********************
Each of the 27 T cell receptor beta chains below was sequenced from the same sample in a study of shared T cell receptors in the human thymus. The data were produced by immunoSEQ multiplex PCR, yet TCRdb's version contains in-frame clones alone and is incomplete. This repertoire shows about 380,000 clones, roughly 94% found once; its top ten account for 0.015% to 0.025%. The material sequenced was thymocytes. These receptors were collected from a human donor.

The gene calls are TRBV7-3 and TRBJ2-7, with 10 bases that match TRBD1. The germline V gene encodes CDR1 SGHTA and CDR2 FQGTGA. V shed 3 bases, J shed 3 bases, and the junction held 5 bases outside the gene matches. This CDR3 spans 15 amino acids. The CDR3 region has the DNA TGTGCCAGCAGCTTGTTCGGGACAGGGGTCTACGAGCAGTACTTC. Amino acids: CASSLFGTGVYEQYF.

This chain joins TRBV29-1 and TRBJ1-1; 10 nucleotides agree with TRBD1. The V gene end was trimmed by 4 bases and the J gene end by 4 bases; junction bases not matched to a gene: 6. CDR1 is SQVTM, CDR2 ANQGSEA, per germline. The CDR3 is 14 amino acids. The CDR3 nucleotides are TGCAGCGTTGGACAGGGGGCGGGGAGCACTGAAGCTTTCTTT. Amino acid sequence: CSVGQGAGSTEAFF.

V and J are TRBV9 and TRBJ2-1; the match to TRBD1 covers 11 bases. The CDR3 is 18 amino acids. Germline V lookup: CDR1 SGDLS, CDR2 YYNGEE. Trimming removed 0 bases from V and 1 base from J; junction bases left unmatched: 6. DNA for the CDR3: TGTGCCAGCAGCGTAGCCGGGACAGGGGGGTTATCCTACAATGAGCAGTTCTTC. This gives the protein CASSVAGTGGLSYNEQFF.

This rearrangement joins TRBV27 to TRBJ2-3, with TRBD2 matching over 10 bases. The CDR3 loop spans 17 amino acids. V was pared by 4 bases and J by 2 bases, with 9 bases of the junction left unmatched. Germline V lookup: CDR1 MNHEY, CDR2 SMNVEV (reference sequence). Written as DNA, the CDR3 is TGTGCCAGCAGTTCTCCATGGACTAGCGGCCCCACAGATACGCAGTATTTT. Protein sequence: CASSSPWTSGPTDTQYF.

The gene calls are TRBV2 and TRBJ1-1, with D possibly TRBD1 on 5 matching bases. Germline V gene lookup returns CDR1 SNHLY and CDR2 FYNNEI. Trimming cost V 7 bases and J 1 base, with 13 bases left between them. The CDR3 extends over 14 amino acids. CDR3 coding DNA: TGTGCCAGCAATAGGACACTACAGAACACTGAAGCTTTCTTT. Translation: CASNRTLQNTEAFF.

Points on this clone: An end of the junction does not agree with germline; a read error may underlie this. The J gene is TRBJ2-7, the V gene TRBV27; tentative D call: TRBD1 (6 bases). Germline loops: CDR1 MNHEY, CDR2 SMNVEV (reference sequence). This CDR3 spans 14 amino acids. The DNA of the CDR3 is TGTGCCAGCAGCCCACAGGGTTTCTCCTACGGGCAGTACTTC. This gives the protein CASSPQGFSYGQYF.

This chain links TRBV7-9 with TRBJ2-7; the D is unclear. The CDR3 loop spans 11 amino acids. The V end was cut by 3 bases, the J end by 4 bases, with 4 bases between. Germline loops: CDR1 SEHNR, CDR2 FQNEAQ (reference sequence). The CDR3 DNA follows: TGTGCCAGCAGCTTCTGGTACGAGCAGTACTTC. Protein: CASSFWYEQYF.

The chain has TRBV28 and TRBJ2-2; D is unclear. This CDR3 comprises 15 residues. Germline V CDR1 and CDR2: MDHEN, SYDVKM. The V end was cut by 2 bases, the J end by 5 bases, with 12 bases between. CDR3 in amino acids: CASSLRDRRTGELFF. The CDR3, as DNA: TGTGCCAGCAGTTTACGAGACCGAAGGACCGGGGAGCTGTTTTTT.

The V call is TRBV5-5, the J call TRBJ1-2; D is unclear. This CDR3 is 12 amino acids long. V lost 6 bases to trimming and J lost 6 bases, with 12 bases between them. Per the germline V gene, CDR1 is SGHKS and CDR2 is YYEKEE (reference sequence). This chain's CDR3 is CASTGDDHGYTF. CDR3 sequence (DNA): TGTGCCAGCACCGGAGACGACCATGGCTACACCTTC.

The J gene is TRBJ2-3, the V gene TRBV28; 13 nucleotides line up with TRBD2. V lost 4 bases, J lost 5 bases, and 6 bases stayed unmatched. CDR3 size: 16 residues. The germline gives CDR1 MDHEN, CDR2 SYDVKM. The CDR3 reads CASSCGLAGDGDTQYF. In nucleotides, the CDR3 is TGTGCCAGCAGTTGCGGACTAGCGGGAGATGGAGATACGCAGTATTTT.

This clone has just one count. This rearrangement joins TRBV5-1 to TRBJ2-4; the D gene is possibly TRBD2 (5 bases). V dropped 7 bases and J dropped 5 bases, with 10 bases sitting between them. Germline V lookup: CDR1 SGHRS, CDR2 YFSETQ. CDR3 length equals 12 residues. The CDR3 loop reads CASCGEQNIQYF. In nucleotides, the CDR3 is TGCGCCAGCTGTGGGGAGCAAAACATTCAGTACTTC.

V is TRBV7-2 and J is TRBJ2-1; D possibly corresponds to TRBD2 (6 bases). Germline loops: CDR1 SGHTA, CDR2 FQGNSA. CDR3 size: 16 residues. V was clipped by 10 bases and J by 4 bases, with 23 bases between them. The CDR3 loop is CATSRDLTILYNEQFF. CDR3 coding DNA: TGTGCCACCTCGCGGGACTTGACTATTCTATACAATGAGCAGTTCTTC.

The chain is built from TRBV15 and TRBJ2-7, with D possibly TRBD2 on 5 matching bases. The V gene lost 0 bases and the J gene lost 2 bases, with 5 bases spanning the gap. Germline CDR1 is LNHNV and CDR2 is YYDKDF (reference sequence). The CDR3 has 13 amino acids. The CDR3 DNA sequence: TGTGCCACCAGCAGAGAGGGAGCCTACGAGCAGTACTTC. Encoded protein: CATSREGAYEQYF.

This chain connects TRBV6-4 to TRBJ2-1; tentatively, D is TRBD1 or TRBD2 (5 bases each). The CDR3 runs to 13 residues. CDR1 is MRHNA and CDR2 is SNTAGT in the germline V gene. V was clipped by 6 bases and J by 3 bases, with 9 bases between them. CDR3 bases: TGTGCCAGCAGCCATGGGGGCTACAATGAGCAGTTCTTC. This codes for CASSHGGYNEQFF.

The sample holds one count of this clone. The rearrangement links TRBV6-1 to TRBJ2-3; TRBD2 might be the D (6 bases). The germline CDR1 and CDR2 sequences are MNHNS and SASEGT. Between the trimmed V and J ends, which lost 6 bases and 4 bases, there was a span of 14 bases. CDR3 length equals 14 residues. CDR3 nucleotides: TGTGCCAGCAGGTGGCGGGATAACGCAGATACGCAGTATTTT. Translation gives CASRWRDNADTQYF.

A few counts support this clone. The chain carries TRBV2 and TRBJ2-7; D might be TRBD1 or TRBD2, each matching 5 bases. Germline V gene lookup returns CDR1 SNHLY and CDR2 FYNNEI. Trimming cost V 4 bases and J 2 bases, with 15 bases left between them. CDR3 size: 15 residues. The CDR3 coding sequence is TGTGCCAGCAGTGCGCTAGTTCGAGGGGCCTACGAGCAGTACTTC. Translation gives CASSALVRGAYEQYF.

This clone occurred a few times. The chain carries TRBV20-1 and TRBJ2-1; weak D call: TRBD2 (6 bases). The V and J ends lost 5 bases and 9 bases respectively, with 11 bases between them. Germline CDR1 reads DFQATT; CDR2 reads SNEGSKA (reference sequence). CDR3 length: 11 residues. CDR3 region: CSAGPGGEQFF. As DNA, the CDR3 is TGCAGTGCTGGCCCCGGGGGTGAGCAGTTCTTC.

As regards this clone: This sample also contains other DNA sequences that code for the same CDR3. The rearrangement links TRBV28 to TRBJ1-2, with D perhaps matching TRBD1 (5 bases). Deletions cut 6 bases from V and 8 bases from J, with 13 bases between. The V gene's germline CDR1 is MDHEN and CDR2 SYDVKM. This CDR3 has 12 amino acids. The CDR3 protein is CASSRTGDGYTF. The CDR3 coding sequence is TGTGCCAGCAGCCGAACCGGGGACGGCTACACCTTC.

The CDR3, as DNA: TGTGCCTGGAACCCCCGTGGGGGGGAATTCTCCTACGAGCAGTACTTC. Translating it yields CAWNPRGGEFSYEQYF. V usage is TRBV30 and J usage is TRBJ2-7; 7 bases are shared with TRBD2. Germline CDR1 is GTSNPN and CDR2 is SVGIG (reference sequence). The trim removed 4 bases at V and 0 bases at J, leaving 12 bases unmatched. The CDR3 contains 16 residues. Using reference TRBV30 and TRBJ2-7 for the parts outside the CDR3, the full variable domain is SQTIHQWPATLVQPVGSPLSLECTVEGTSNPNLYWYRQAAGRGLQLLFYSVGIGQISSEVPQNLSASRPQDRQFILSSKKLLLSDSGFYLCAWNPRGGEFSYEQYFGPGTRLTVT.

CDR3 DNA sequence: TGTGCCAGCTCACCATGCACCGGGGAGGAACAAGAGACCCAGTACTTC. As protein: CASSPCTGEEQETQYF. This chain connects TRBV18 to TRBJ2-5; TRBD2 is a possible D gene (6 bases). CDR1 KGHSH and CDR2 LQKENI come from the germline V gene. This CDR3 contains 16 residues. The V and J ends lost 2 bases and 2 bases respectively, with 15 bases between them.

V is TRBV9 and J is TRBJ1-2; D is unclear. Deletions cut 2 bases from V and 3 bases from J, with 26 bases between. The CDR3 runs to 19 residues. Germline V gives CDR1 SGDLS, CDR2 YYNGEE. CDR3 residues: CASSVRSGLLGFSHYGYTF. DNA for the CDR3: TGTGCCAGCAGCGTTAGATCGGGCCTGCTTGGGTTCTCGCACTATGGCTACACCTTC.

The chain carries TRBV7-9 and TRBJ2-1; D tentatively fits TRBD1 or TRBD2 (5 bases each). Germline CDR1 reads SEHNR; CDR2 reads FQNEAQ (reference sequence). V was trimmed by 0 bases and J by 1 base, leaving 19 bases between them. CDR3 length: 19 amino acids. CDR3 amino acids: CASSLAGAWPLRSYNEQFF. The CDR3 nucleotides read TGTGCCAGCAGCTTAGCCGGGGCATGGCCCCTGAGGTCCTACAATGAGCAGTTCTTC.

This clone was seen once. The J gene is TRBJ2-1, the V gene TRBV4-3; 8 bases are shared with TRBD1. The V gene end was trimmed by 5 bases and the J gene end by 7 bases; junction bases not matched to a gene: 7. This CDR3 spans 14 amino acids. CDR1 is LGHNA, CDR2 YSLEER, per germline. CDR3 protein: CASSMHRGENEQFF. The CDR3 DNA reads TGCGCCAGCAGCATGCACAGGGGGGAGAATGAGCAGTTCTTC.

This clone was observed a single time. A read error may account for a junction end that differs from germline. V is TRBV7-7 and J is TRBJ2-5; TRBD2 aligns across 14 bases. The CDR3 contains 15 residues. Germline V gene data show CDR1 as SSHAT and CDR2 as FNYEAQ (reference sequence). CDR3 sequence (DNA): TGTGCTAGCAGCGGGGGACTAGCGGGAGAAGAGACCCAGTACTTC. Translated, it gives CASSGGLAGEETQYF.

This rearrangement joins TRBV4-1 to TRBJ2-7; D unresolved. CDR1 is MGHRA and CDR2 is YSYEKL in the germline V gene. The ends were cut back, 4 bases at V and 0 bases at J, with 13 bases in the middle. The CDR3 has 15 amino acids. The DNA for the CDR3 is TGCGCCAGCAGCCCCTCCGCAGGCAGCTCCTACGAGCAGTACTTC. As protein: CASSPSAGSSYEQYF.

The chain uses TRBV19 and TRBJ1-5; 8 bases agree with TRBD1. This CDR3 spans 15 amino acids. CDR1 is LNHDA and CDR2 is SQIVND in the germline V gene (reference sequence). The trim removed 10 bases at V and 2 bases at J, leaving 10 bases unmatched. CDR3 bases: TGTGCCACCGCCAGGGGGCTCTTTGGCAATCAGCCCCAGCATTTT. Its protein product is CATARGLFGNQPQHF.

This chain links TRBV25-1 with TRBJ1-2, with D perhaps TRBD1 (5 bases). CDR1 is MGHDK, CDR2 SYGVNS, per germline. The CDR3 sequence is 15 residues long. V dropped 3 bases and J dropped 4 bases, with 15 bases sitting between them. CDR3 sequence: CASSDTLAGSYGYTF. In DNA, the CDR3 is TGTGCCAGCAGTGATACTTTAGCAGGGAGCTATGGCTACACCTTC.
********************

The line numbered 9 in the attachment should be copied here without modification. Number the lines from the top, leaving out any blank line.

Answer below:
The chain has TRBV28 and TRBJ2-2; D is unclear. This CDR3 comprises 15 residues. Germline V CDR1 and CDR2: MDHEN, SYDVKM. The V end was cut by 2 bases, the J end by 5 bases, with 12 bases between. CDR3 in amino acids: CASSLRDRRTGELFF. The CDR3, as DNA: TGTGCCAGCAGTTTACGAGACCGAAGGACCGGGGAGCTGTTTTTT.